I do want to shepherd people for the glory of God and not my own glory, and it is only in learning my role in the greater theater of God’s redeeming work that I can point people to what they desperately need – the true Savior and Shepherd of their souls.
4. Honor Other Pastors
There is something hardwired into youth which makes us want to change institutions wholesale, ignoring the opinions of those who have spent more time in the field than we have been alive. I am fortunate to serve on a church staff with several pastors who have been in ministry for decades, and I have found myself seeking out their advice and opinions on a variety of ministry and personal fronts. Sure, the context for ministry and the methods for ministry are different. The context may have been different when older pastors were cutting their teeth, but the pastoral wisdom available to you is waiting to be tapped. And it may shock you.
There are few things as important in ministry is a healthy staff culture, and if you are the guy who is continually questioning other staff members’ motives, gossiping about the “direction of the church,” believing in your heart that your sermon would have been better than his, you are helping to create an unhealthy culture that will bleed over into the church itself. Don’t be that guy. That guy can kill your church.
Do I always agree with other pastors on staff? No. But do I respect the motives and opinions of other staff members and honor those men who have a love for Christ and his Church by gladly submitting to their leadership, learning from their experience, and recognizing their collective wisdom and character that is often trying to help me? Yes.
5. Your Wife Is Your First Bride
I work for Christ’s bride and it is easy for her to receive the majority of my affections. But as a married man and a pastor, I am called to love my bride more than the bride of Christ (1 Tim. 3:5). I went through seasons in my first year where I was loving and serving my wife well, and I went through seasons where I wasn’t doing it well. This will always be a battle. Yet, I don’t want to write the book one day with a chapter lamenting about how the first ten years of our marriage were awful because of my obsession with the church. I want to honor my wife by letting her know that she is more important to me than anything else apart from Christ himself.
The health of your marriage will also dictate the health of your pastoral ministry. If you are loving and serving your wife, you will be in a much better position spiritually and emotionally to love and serve your church. Keeping several nights of my week completely free, saying no to people, and sharing about the highs and lows of ministry with my wife are a few things I am learning as I focus on putting my wife first.
As many people will attest, it is through marriage that the Lord shows how deep our need is for the gospel and for the Spirit. It is through sacrificially loving my wife that I honor the Lord with my covenant vows. And it is through loving my wife that I learn how deep the Savior’s love for his bride, the Church (Eph. 5:25).
6. Love Your People
Do you really love the church you serve? Do you love the people to whom God has sent you? I find myself loving the work of pastoral ministry more than I love the people to whom the Lord has sent me. It can be easy to dream up vision for where you want your church to be and forget the actual people who make up your local church. I find myself talking about “the church” as if it is an institution devoid of people; I speak as though it’s nothing more than a means by which I accomplish things “for the Lord.”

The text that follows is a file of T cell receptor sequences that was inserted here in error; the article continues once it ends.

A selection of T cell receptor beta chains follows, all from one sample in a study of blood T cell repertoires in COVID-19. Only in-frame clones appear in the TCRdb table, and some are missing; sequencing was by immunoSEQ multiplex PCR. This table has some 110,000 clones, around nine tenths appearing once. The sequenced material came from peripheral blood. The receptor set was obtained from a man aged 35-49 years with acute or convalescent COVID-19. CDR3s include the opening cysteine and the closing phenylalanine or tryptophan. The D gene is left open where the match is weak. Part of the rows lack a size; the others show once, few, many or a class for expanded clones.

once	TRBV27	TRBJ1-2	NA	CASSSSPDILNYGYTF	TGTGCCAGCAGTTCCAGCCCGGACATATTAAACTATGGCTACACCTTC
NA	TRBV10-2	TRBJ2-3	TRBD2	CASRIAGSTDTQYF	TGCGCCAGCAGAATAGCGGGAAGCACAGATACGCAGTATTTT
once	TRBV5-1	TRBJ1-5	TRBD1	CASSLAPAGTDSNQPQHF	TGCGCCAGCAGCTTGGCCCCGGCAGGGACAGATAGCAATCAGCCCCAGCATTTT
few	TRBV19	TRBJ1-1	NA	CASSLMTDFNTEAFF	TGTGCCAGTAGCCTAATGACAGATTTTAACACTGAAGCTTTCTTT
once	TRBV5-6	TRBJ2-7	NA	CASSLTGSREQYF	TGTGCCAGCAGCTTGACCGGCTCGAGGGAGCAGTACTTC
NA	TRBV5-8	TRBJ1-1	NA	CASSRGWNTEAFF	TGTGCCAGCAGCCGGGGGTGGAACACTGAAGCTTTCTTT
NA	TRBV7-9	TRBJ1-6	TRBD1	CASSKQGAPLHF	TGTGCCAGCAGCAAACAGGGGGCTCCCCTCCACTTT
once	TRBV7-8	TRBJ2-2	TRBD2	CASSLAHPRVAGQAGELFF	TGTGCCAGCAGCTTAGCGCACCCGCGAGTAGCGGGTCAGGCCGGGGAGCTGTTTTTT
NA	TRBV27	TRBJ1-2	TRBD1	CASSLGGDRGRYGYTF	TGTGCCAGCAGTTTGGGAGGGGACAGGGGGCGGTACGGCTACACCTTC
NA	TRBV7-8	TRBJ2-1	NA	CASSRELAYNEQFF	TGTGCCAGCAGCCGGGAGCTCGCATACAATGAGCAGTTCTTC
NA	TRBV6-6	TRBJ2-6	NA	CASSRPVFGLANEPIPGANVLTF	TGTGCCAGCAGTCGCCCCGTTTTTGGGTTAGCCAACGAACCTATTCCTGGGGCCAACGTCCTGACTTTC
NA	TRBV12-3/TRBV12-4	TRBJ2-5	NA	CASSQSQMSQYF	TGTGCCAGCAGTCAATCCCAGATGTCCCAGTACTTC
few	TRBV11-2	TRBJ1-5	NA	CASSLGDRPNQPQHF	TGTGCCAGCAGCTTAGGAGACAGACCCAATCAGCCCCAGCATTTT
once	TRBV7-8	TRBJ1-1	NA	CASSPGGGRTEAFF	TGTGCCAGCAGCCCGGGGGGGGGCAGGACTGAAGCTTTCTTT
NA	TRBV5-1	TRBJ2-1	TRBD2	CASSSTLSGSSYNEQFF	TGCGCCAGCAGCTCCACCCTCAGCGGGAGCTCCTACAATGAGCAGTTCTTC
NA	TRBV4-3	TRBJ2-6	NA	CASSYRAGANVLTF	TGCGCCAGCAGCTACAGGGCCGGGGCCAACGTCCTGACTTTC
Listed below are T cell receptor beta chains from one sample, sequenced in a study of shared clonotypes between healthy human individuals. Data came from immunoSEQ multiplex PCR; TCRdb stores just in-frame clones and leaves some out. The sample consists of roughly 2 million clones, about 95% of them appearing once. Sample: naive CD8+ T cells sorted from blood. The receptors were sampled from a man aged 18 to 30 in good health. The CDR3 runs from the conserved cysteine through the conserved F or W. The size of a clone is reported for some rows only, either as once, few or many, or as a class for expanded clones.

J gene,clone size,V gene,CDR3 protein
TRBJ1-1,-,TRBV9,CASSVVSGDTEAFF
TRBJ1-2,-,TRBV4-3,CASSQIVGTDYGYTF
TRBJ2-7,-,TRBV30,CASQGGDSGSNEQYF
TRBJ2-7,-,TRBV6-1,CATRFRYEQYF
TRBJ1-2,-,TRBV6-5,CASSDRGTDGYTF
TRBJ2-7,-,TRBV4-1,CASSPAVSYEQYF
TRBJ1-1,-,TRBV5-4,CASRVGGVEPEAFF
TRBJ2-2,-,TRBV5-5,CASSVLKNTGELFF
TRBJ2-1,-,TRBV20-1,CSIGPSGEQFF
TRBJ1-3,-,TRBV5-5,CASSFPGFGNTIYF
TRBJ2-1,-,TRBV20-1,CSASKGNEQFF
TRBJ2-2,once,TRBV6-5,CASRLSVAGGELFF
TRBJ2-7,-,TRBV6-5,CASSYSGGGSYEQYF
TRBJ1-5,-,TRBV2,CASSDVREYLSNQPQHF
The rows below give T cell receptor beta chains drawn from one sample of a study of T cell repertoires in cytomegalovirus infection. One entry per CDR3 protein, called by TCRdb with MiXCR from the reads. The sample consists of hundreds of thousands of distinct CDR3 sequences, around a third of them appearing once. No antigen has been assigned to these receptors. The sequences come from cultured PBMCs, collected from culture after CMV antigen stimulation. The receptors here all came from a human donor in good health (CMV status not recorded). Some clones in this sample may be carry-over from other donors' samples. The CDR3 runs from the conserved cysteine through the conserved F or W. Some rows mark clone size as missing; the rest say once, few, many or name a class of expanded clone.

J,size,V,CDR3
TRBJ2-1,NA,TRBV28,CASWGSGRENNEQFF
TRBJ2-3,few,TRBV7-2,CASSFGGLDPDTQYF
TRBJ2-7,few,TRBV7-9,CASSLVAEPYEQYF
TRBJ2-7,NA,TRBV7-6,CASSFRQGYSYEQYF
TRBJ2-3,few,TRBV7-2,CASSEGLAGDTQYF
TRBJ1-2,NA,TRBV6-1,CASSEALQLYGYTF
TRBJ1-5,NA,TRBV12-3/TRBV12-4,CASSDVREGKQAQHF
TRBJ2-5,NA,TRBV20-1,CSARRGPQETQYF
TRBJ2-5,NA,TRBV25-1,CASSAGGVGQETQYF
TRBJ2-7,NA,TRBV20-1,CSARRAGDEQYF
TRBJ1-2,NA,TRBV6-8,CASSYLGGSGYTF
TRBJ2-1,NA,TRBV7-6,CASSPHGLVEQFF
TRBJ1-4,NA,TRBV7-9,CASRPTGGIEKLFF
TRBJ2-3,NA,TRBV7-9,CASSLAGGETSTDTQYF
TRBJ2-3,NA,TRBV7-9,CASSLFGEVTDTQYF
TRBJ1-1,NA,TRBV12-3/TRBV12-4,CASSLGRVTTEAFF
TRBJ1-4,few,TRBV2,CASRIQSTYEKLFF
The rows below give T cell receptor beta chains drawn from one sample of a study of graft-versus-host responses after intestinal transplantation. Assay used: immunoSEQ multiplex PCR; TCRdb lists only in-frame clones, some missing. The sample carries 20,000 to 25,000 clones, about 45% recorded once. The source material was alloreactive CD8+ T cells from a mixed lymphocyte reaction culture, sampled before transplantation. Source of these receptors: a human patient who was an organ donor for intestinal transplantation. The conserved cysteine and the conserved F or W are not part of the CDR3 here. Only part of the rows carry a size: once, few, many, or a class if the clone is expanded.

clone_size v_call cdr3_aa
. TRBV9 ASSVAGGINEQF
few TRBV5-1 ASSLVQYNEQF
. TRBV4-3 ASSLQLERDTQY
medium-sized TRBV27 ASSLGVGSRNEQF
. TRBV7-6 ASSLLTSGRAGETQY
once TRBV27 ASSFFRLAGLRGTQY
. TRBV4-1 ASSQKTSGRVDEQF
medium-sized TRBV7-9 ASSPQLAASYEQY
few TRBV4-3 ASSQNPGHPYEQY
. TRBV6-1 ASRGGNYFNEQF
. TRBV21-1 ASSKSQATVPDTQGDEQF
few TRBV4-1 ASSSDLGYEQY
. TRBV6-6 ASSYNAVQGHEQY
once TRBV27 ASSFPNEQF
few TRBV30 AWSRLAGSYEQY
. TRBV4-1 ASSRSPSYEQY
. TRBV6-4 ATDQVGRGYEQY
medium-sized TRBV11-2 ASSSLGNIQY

But the church is the people of God, called out and commissioned for his great work in the world (Matt. 28:18-20). It is to this end that we labor as pastors. We should desire to see people grow into the fullness of Jesus. It is easy to use people for “the good” of the church, but not truly love them for who they are as human beings. If you are using people rather than loving them, you’ve missed the heart of Jesus.
Look to Christ
If you allow it, pastoral ministry will demand everything from you. Yet, it's in the finished work of Jesus Christ where pastoral ministry finds its flourishing. The gospel of Jesus is the anchor we plunge down deep into our souls, and the treasure that we lay hold of with all our might.
Our flesh seeks to use pastoral ministry as that identity which justifies us. To the degree that our churches are growing, or people are being baptized, or money is being offered, or sermons are being liked – this is the degree to which our identity is secure. But if people start leaving or the money starts drying up, then our identity can begin to crumble. If our self-worth as pastors is built on what we do for God, then we will become tremendously easy prey for Satan. He will continually lie to us about what makes us acceptable in God’s sight.
Preaching the gospel of Jesus to ourselves helps us fight Satan’s lies. Our self-worth is not built on what we do for God, but is built on what he has done for us. Titus 3:5 says that “he saved us, not because of the righteous things we had done, but because of his mercy.” This verse has been manna to me over my first year of pastoral ministry, and it is this truth that you must bury down deep within your soul. It is through the mercy and grace of Jesus Christ that brings us into God’s presence. It is the very character of God – his loving kindness, his faithfulness, his mercy, his strength, his patience – that we must meditate upon. It is his character which gives purpose and peace to your circumstances. Rest in that glorious truth.
May the cross of Jesus Christ, the promise of God’s saving love through his Son, sustain your relationship with the Father rather than your own performance. May the Spirit of God propel you into a fresh season of gospel-centered worship that stirs your heart and captivates your mind. And, to paraphrase Eugene Peterson, may your life be marked by a long gaze in the same direction.
“One thing I ask from the LORD, this only do I seek: that I may dwell in the house of the LORD all the days of my life, to gaze on the beauty of the LORD and to seek him in his temple.” Psalm 27:4
R.D. McClenagan is a pastor at Door Creek Church in Madison, WI where he lives with his wife, Emily. Follow him on Twitter: @rdmcclenagan.